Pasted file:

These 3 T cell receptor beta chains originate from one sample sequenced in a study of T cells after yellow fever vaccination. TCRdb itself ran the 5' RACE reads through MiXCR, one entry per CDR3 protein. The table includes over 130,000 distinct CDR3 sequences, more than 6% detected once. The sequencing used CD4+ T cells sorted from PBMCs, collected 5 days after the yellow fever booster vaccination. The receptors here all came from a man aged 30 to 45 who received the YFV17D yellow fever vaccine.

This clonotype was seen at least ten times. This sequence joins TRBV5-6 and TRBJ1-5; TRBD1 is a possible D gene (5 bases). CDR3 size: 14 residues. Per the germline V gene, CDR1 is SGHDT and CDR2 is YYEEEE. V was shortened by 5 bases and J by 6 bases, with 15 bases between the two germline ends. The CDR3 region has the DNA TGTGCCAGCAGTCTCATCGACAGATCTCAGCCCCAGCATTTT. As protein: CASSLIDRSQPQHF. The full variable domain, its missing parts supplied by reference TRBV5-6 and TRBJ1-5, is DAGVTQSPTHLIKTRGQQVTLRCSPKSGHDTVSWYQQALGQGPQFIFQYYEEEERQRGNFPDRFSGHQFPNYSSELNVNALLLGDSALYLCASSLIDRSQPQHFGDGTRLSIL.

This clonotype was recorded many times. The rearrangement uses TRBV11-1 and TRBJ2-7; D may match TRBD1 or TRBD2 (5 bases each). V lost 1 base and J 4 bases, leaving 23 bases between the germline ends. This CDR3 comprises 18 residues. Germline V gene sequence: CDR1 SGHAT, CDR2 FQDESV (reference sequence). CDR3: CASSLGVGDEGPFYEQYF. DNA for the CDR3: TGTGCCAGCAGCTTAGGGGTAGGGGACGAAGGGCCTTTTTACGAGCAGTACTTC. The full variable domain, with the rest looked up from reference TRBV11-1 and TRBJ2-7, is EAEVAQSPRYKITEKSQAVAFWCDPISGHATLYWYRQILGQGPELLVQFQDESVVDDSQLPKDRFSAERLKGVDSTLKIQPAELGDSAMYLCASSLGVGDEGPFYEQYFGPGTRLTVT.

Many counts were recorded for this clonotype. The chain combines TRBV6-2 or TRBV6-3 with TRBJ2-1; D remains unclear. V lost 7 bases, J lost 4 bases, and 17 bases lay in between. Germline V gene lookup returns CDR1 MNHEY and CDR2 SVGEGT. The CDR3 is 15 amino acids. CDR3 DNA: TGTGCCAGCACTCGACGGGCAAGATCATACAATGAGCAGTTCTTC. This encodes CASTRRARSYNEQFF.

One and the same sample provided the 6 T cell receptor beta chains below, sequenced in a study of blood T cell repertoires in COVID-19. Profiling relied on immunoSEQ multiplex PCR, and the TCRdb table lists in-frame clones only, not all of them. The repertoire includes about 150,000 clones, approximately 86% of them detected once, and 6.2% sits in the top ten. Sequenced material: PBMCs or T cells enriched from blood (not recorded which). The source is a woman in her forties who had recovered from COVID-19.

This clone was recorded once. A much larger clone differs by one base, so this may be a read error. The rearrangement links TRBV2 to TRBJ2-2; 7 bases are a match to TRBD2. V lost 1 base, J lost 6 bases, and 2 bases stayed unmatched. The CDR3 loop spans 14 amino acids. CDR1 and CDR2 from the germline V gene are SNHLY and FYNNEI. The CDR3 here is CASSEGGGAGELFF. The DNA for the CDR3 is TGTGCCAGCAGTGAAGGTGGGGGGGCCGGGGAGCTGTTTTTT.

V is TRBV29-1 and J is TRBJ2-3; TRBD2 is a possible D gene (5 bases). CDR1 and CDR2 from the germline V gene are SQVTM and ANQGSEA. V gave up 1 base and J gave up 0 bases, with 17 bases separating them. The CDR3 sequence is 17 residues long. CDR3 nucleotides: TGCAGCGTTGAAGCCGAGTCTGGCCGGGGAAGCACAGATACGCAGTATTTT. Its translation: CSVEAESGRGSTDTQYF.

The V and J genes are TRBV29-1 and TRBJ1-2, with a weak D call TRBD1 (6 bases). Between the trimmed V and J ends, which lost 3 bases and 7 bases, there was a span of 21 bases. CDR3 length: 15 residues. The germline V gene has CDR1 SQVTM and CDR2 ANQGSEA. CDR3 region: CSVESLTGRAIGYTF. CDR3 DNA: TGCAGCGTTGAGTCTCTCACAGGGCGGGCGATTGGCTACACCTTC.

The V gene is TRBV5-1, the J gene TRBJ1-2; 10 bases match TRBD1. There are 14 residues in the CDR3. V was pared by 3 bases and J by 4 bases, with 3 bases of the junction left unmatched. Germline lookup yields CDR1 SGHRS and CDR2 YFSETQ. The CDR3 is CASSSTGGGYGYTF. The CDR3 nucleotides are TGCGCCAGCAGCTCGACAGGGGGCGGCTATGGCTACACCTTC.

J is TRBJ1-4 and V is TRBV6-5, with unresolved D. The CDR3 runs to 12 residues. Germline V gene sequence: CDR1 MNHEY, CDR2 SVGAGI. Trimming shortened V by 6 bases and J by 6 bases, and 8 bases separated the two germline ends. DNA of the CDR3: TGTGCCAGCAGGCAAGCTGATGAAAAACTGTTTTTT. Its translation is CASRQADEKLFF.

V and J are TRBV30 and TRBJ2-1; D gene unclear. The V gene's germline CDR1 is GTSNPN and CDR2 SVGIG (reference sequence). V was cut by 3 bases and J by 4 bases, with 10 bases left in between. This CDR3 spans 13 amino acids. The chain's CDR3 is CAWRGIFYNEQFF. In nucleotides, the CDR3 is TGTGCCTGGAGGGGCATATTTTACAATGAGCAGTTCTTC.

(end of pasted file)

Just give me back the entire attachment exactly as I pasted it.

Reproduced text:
These 3 T cell receptor beta chains originate from one sample sequenced in a study of T cells after yellow fever vaccination. TCRdb itself ran the 5' RACE reads through MiXCR, one entry per CDR3 protein. The table includes over 130,000 distinct CDR3 sequences, more than 6% detected once. The sequencing used CD4+ T cells sorted from PBMCs, collected 5 days after the yellow fever booster vaccination. The receptors here all came from a man aged 30 to 45 who received the YFV17D yellow fever vaccine.

This clonotype was seen at least ten times. This sequence joins TRBV5-6 and TRBJ1-5; TRBD1 is a possible D gene (5 bases). CDR3 size: 14 residues. Per the germline V gene, CDR1 is SGHDT and CDR2 is YYEEEE. V was shortened by 5 bases and J by 6 bases, with 15 bases between the two germline ends. The CDR3 region has the DNA TGTGCCAGCAGTCTCATCGACAGATCTCAGCCCCAGCATTTT. As protein: CASSLIDRSQPQHF. The full variable domain, its missing parts supplied by reference TRBV5-6 and TRBJ1-5, is DAGVTQSPTHLIKTRGQQVTLRCSPKSGHDTVSWYQQALGQGPQFIFQYYEEEERQRGNFPDRFSGHQFPNYSSELNVNALLLGDSALYLCASSLIDRSQPQHFGDGTRLSIL.

This clonotype was recorded many times. The rearrangement uses TRBV11-1 and TRBJ2-7; D may match TRBD1 or TRBD2 (5 bases each). V lost 1 base and J 4 bases, leaving 23 bases between the germline ends. This CDR3 comprises 18 residues. Germline V gene sequence: CDR1 SGHAT, CDR2 FQDESV (reference sequence). CDR3: CASSLGVGDEGPFYEQYF. DNA for the CDR3: TGTGCCAGCAGCTTAGGGGTAGGGGACGAAGGGCCTTTTTACGAGCAGTACTTC. The full variable domain, with the rest looked up from reference TRBV11-1 and TRBJ2-7, is EAEVAQSPRYKITEKSQAVAFWCDPISGHATLYWYRQILGQGPELLVQFQDESVVDDSQLPKDRFSAERLKGVDSTLKIQPAELGDSAMYLCASSLGVGDEGPFYEQYFGPGTRLTVT.

Many counts were recorded for this clonotype. The chain combines TRBV6-2 or TRBV6-3 with TRBJ2-1; D remains unclear. V lost 7 bases, J lost 4 bases, and 17 bases lay in between. Germline V gene lookup returns CDR1 MNHEY and CDR2 SVGEGT. The CDR3 is 15 amino acids. CDR3 DNA: TGTGCCAGCACTCGACGGGCAAGATCATACAATGAGCAGTTCTTC. This encodes CASTRRARSYNEQFF.

One and the same sample provided the 6 T cell receptor beta chains below, sequenced in a study of blood T cell repertoires in COVID-19. Profiling relied on immunoSEQ multiplex PCR, and the TCRdb table lists in-frame clones only, not all of them. The repertoire includes about 150,000 clones, approximately 86% of them detected once, and 6.2% sits in the top ten. Sequenced material: PBMCs or T cells enriched from blood (not recorded which). The source is a woman in her forties who had recovered from COVID-19.

This clone was recorded once. A much larger clone differs by one base, so this may be a read error. The rearrangement links TRBV2 to TRBJ2-2; 7 bases are a match to TRBD2. V lost 1 base, J lost 6 bases, and 2 bases stayed unmatched. The CDR3 loop spans 14 amino acids. CDR1 and CDR2 from the germline V gene are SNHLY and FYNNEI. The CDR3 here is CASSEGGGAGELFF. The DNA for the CDR3 is TGTGCCAGCAGTGAAGGTGGGGGGGCCGGGGAGCTGTTTTTT.

V is TRBV29-1 and J is TRBJ2-3; TRBD2 is a possible D gene (5 bases). CDR1 and CDR2 from the germline V gene are SQVTM and ANQGSEA. V gave up 1 base and J gave up 0 bases, with 17 bases separating them. The CDR3 sequence is 17 residues long. CDR3 nucleotides: TGCAGCGTTGAAGCCGAGTCTGGCCGGGGAAGCACAGATACGCAGTATTTT. Its translation: CSVEAESGRGSTDTQYF.

The V and J genes are TRBV29-1 and TRBJ1-2, with a weak D call TRBD1 (6 bases). Between the trimmed V and J ends, which lost 3 bases and 7 bases, there was a span of 21 bases. CDR3 length: 15 residues. The germline V gene has CDR1 SQVTM and CDR2 ANQGSEA. CDR3 region: CSVESLTGRAIGYTF. CDR3 DNA: TGCAGCGTTGAGTCTCTCACAGGGCGGGCGATTGGCTACACCTTC.

The V gene is TRBV5-1, the J gene TRBJ1-2; 10 bases match TRBD1. There are 14 residues in the CDR3. V was pared by 3 bases and J by 4 bases, with 3 bases of the junction left unmatched. Germline lookup yields CDR1 SGHRS and CDR2 YFSETQ. The CDR3 is CASSSTGGGYGYTF. The CDR3 nucleotides are TGCGCCAGCAGCTCGACAGGGGGCGGCTATGGCTACACCTTC.

J is TRBJ1-4 and V is TRBV6-5, with unresolved D. The CDR3 runs to 12 residues. Germline V gene sequence: CDR1 MNHEY, CDR2 SVGAGI. Trimming shortened V by 6 bases and J by 6 bases, and 8 bases separated the two germline ends. DNA of the CDR3: TGTGCCAGCAGGCAAGCTGATGAAAAACTGTTTTTT. Its translation is CASRQADEKLFF.

V and J are TRBV30 and TRBJ2-1; D gene unclear. The V gene's germline CDR1 is GTSNPN and CDR2 SVGIG (reference sequence). V was cut by 3 bases and J by 4 bases, with 10 bases left in between. This CDR3 spans 13 amino acids. The chain's CDR3 is CAWRGIFYNEQFF. In nucleotides, the CDR3 is TGTGCCTGGAGGGGCATATTTTACAATGAGCAGTTCTTC.